Pretty damn excited to wake up on this friday morning to the news that Earth have a new record in the can and will be releasing it in February via Southern Lord.

Angels of Darkness, Demons of Light: I was produced and recorded at Avast Studios in Seattle,Washington by Stuart Hallerman (notable engineer behind Earth 2), featuring the following line-up.

Adrienne Davies – trap kit and percussives
Dylan Carlson – electric guitar and devices
Lori Goldston – cello and devices
Karl Blau – electric bass guitar

Apparently British prog folk and the Tuareg desert blues of Tinariwen were influences on the album. Can’t wait to hear this one…


01 Old Black
02 Father Midnight
03 Descent to the Zenith
04 Hell’s Winter
05 Angels of Darkness, Demons of Light 1


ds album reviews


Listening to both these records over the weekend I sensed a real connection and some common threads running between the two of them.  Made from two different environments and perspectives but sharing some of the same sonic aesthetics, they are disparate personalites travelling on opposite sides of the same road, with the same destination.

Earth is a band that revolves around Dylan Carlson, the one constant member since the formation of the band in Olympia, Washington back in 1991.  Their sound has slowly evolved from dense, suffocating drone metal to the more structured grandeur of the last three years.  In this time they have released three brilliant records with Hex: Or Printing in the Infernal Method, Hibernaculum and now The Bees Made Honey

Brightblack Morning Light formed more recently in 2001 and revolve around the New Mexico duo of Nathan Shineywater and Rachael Hughes.  Their first full length was Ala.Cali.Tucky under the name Brightblack, followed by the self titled Brightblack Morning Light and now the new Motion to Rejoin.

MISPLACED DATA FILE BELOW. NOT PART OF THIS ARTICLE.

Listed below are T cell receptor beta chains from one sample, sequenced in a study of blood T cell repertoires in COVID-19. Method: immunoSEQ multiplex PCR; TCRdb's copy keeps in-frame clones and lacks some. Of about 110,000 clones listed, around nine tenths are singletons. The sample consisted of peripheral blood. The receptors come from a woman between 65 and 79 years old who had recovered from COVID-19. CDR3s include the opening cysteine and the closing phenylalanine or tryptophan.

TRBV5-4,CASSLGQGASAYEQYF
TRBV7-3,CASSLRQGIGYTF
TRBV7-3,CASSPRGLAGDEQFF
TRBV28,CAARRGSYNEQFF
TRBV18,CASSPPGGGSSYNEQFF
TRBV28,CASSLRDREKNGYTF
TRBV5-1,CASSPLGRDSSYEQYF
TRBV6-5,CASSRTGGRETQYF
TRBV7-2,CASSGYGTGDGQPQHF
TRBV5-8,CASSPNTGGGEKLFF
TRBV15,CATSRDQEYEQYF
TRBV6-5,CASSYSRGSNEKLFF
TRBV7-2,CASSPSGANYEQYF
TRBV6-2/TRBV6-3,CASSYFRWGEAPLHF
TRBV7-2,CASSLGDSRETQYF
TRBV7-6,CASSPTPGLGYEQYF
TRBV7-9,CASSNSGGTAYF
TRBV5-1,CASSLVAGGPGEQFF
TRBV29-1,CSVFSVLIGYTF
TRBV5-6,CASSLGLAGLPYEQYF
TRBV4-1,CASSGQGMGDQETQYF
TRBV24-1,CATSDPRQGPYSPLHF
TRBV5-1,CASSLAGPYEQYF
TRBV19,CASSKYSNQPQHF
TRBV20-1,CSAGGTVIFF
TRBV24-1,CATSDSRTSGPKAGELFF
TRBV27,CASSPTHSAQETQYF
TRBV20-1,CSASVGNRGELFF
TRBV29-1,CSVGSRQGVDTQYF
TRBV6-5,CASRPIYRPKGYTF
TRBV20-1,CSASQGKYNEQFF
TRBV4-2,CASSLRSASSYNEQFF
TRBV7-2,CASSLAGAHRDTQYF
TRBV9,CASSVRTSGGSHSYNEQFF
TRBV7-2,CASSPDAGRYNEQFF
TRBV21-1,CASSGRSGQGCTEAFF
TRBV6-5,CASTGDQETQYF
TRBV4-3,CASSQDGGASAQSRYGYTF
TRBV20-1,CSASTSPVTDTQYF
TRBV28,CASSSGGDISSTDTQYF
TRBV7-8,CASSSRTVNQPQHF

Earth operate as a purely instrumental band, using large dynamics, repetition and drone as the constant tools to create an atmosphere.  One that conjures up images of bold landscapes, impending doom and the parched and windswept American desert.  Brightblack on the other hand use a different kind of drone and repetition.  Theirs is a drifting, woozier haze.  Their desert is drowning in the twilight, or shimmering in the glow of the last rays of the day.  It doesn’t quite produce the same feelings of dread or of marching into danger but it is still nonetheless unsettling.

Earth’s evolution has seen the inclusion of a wider palette of instruments.  We hear piano, organ and glockenspiel chiming with and against guitar tones that shimmer darkly.  Tones that have the same depth and grit as those Neil Young conjured up for the Dead Man soundtrack.  The hymnal twang that Carlson creates reverberates and swells through the canyons in almost slow motion.  The sound is mesmerizing in that you feel like you are slowly being led somewhere against your will, towards the end of the earth, it’s a feeling that the space and texture builds up chord by chord.  The one track that perhaps rises above that is Miami Morning Coming Down II (Shine).  Here the mood is more optimistic with a chiming guitar melody rising and falling over a cathedral organ sermon.  The old phrase that comes to mind is ‘behind every cloud is a silver lining’.

Motion To Rejoin also moves through the same canyons but its journey is more intimate and mystical.  The swirling tones and vocal incantations, though often lyrically indiscernable, build a mood of campfire cermonies, mexican potions, smoke and ghosts.  Songs like Gathered Years also trade in the stop start lumbering rhythm but the gospel vibe in their church is a dreamier one of spells rather than brimstone and doom.

I highly recommend checking out both these records if you are curious or a fan of this psychedelic blues strand of americana and other bands such as Dirty Three, Neil Young, Mogwai, Calexico, WovenHand, Spiritualized and Metallic Falcon.

Earth – Engine Of Ruin (song)

Brightblack Morning Light – Hologram Buffalo (song)